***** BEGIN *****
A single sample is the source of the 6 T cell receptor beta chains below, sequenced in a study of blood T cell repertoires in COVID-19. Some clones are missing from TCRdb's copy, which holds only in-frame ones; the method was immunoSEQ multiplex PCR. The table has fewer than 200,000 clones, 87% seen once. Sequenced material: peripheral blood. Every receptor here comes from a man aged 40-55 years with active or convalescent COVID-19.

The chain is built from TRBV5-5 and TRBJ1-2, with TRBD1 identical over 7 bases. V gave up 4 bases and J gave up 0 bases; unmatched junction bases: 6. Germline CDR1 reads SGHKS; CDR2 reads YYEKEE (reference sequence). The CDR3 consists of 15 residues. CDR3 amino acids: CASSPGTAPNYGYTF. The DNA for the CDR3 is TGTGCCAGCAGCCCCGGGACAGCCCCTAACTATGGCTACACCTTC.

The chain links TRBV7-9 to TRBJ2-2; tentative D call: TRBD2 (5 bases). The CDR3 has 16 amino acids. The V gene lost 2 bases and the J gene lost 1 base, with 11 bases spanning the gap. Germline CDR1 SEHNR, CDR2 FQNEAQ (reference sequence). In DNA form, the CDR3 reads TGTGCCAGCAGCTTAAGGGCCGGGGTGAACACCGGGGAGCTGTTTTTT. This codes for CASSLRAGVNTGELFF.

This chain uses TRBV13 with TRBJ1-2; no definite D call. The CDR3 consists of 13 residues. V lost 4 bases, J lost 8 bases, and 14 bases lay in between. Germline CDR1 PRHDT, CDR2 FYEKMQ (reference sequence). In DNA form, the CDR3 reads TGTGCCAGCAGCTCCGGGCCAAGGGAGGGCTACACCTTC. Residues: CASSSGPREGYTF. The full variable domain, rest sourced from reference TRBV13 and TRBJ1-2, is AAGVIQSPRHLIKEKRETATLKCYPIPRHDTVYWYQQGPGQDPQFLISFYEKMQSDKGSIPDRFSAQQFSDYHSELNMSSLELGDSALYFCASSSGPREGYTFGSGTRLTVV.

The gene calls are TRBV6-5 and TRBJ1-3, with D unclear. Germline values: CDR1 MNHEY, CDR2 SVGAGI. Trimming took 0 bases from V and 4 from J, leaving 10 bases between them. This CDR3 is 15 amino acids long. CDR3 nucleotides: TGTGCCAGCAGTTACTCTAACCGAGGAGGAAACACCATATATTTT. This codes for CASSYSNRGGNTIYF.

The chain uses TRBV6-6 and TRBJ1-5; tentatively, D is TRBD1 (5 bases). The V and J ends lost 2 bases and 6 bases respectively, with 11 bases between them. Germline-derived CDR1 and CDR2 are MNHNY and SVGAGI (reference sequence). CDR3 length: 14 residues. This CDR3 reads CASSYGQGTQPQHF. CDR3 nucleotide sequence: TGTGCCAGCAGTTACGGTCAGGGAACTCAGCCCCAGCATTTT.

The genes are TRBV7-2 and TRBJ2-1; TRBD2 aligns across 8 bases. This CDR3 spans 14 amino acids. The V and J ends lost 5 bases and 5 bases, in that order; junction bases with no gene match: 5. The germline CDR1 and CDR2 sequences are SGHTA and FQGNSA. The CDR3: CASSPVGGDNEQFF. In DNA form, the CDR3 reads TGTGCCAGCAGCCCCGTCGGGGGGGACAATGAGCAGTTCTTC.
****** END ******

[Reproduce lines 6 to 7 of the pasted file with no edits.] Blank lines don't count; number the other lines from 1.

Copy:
The chain uses TRBV6-6 and TRBJ1-5; tentatively, D is TRBD1 (5 bases). The V and J ends lost 2 bases and 6 bases respectively, with 11 bases between them. Germline-derived CDR1 and CDR2 are MNHNY and SVGAGI (reference sequence). CDR3 length: 14 residues. This CDR3 reads CASSYGQGTQPQHF. CDR3 nucleotide sequence: TGTGCCAGCAGTTACGGTCAGGGAACTCAGCCCCAGCATTTT.

The genes are TRBV7-2 and TRBJ2-1; TRBD2 aligns across 8 bases. This CDR3 spans 14 amino acids. The V and J ends lost 5 bases and 5 bases, in that order; junction bases with no gene match: 5. The germline CDR1 and CDR2 sequences are SGHTA and FQGNSA. The CDR3: CASSPVGGDNEQFF. In DNA form, the CDR3 reads TGTGCCAGCAGCCCCGTCGGGGGGGACAATGAGCAGTTCTTC.